Next comes the 26-minute, 18-second You’ve Got Chemistry. It includes notes from film historians/authors Patricia King Hanson, Rudy Behlmer, and John Fricke, author/film professor Jeanine Basinger, and actor Mickey Rooney. The program looks at famous movie couples such as Rooney/Judy Garland, Katharine Hepburn/Spencer Tracy, William Powell/Myrna Loy, Errol Flynn/Olivia De Havilland, Lauren Bacall/Humphrey Bogart, and Hanks/Ryan.
You’re not surprised to see that last pair included, are you? I think it’s a definite stretch to think of Hanks/Ryan as a great screen couple – especially since they only made two successful movies – but I like the rest of the program. It delivers a fun overview of the various screen icons.
For the last featurette, we go to HBO First Look: A Conversation with Nora Ephron. In this 14-minute, 19-second piece, we hear frm Hanks, Nora Ephron, Donner, Ryan, and actor Greg Kinnear. Though billed as an insightful chat with the director, this is really little more than a bland promotional take on Mail. Nora Ephron does discuss a few other topics in quick soundbites, but those don’t add much to this forgettable program.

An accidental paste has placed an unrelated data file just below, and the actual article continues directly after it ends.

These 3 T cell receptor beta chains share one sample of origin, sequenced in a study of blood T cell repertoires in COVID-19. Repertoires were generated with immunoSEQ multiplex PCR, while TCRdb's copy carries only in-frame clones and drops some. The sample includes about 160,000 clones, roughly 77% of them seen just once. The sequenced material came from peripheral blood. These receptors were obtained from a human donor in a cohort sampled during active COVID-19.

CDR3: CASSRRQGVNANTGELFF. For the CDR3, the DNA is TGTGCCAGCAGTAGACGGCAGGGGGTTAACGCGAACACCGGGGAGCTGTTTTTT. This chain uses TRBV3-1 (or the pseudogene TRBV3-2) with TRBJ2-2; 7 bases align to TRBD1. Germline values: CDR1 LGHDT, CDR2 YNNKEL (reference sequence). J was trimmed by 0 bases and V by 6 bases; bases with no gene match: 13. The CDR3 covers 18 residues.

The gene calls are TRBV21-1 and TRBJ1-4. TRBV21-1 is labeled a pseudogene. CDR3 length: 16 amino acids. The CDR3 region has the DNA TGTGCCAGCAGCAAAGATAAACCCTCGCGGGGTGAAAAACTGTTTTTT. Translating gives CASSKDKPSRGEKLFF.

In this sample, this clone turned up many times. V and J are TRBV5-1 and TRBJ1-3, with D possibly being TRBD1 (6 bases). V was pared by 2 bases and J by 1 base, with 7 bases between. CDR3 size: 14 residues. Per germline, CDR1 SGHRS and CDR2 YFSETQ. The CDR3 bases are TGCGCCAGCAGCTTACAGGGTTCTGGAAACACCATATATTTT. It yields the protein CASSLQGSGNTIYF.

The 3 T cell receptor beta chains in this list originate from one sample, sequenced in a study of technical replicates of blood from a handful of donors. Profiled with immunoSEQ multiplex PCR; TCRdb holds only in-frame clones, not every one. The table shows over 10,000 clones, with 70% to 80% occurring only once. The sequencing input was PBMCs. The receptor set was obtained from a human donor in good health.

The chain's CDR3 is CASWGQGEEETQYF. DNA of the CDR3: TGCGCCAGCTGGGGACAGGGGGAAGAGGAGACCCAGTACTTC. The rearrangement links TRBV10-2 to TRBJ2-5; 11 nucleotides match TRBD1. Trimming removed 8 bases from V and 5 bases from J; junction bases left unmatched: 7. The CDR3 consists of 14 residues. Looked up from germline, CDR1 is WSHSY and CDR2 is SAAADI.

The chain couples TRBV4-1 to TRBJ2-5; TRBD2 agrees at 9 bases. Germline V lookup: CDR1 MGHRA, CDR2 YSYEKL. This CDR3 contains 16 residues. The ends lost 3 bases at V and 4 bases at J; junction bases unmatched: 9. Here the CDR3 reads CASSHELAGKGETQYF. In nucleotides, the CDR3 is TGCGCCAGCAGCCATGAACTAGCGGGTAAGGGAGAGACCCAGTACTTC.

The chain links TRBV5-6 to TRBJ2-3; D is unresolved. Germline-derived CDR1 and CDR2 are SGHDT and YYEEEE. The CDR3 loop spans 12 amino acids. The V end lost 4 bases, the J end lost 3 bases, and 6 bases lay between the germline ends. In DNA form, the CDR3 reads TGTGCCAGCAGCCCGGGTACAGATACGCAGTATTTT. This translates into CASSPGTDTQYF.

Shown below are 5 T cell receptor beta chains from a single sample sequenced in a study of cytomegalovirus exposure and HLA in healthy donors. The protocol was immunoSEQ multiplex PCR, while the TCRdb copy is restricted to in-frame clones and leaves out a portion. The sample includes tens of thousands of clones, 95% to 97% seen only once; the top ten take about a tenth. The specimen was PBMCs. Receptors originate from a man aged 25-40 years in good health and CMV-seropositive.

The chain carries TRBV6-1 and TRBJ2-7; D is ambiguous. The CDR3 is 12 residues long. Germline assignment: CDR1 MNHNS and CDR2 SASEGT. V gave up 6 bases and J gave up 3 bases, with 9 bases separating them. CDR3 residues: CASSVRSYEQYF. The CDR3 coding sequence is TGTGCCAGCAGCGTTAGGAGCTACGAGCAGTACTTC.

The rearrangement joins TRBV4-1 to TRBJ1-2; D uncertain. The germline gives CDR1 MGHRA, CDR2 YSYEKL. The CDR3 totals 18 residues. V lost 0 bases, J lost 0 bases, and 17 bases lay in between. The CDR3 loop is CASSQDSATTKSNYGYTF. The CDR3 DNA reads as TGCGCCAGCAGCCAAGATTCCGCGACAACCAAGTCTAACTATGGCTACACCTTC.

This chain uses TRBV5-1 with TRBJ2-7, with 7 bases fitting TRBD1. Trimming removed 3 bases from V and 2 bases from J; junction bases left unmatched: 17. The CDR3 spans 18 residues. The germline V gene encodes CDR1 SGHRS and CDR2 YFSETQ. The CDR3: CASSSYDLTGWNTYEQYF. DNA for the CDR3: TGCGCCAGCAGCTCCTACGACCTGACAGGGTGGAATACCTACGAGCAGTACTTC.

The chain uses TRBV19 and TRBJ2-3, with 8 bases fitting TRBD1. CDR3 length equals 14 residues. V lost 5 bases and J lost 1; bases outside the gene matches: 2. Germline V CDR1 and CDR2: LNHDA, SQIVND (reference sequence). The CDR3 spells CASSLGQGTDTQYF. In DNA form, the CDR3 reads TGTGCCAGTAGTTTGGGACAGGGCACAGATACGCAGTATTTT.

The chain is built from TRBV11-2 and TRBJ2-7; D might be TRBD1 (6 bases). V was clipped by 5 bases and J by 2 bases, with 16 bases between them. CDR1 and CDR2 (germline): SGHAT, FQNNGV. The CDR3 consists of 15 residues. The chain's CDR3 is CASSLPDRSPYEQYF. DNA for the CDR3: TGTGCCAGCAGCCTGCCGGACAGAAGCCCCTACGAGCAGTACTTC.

Something interactive pops up via the Discovering New York’s Upper West Side “movie tour”. This basically adds up to a 10-minute, nine-second compilation of short clips; we see movie clips and shots from the set accompanied by commentary from Nora Ephron and Donner. They deliver a decent take on the flick’s locations.
In addition to two trailers for Mail, we find a Music Video for Carole King’s “Anyone At All”. This is a syrupy ballad that lacks any charm, and the video is a snoozer as well.